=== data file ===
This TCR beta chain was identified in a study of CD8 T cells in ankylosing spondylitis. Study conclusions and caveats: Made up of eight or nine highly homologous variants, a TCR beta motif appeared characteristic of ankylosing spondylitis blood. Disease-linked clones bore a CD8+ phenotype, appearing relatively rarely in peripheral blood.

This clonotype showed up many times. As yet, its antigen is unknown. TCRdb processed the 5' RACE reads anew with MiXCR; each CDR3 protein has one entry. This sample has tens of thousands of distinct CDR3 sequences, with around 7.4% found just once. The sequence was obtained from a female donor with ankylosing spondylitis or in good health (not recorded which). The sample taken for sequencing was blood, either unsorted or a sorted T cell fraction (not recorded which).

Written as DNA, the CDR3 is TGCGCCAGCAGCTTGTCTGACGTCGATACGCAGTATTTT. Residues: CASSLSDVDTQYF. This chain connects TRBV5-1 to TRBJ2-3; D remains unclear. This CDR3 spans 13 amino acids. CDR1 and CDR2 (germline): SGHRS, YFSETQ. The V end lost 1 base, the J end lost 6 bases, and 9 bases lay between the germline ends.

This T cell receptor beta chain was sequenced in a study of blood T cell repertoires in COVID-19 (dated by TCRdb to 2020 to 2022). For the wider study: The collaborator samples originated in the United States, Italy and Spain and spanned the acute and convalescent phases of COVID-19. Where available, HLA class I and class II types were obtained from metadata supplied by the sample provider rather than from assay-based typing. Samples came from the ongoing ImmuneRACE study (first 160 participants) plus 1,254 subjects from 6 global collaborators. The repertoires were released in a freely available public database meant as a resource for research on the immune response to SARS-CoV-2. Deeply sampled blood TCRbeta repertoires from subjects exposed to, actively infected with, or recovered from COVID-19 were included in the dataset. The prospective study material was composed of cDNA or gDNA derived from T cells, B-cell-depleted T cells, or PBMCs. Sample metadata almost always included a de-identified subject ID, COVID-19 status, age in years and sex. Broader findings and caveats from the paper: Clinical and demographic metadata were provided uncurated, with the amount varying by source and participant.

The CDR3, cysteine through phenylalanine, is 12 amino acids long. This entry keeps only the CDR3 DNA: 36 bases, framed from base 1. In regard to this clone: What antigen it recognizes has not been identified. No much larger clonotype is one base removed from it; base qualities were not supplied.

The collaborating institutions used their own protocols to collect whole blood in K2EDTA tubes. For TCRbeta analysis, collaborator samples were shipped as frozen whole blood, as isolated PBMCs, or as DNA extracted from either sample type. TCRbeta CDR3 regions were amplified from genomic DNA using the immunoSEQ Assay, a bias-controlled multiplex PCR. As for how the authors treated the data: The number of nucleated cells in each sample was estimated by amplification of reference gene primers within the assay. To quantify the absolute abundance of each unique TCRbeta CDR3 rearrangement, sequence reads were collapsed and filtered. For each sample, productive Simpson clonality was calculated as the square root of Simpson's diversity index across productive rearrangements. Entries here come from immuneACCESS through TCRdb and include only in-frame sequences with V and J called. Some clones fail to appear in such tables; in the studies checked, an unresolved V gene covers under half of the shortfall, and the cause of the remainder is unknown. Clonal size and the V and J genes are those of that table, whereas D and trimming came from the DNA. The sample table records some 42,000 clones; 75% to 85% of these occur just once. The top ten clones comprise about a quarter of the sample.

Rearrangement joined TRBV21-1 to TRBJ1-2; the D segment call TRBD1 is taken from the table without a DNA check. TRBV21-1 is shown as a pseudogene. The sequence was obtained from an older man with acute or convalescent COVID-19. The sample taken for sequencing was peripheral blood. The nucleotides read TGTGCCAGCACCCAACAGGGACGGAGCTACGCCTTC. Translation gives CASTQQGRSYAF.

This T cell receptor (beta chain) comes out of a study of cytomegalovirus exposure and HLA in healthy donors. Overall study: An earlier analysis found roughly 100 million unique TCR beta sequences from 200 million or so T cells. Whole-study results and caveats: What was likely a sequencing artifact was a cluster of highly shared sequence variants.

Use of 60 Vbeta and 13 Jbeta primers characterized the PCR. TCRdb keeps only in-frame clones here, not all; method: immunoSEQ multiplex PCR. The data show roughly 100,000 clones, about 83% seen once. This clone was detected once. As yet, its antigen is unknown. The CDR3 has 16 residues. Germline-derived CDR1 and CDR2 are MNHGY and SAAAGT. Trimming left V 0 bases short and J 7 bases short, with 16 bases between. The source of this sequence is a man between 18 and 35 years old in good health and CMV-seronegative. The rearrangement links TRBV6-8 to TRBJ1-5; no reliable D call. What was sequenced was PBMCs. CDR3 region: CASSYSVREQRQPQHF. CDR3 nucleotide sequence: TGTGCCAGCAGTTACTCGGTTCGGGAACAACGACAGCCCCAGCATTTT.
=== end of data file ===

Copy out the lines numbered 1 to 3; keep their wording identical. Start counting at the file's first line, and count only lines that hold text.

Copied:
This TCR beta chain was identified in a study of CD8 T cells in ankylosing spondylitis. Study conclusions and caveats: Made up of eight or nine highly homologous variants, a TCR beta motif appeared characteristic of ankylosing spondylitis blood. Disease-linked clones bore a CD8+ phenotype, appearing relatively rarely in peripheral blood.

This clonotype showed up many times. As yet, its antigen is unknown. TCRdb processed the 5' RACE reads anew with MiXCR; each CDR3 protein has one entry. This sample has tens of thousands of distinct CDR3 sequences, with around 7.4% found just once. The sequence was obtained from a female donor with ankylosing spondylitis or in good health (not recorded which). The sample taken for sequencing was blood, either unsorted or a sorted T cell fraction (not recorded which).

Written as DNA, the CDR3 is TGCGCCAGCAGCTTGTCTGACGTCGATACGCAGTATTTT. Residues: CASSLSDVDTQYF. This chain connects TRBV5-1 to TRBJ2-3; D remains unclear. This CDR3 spans 13 amino acids. CDR1 and CDR2 (germline): SGHRS, YFSETQ. The V end lost 1 base, the J end lost 6 bases, and 9 bases lay between the germline ends.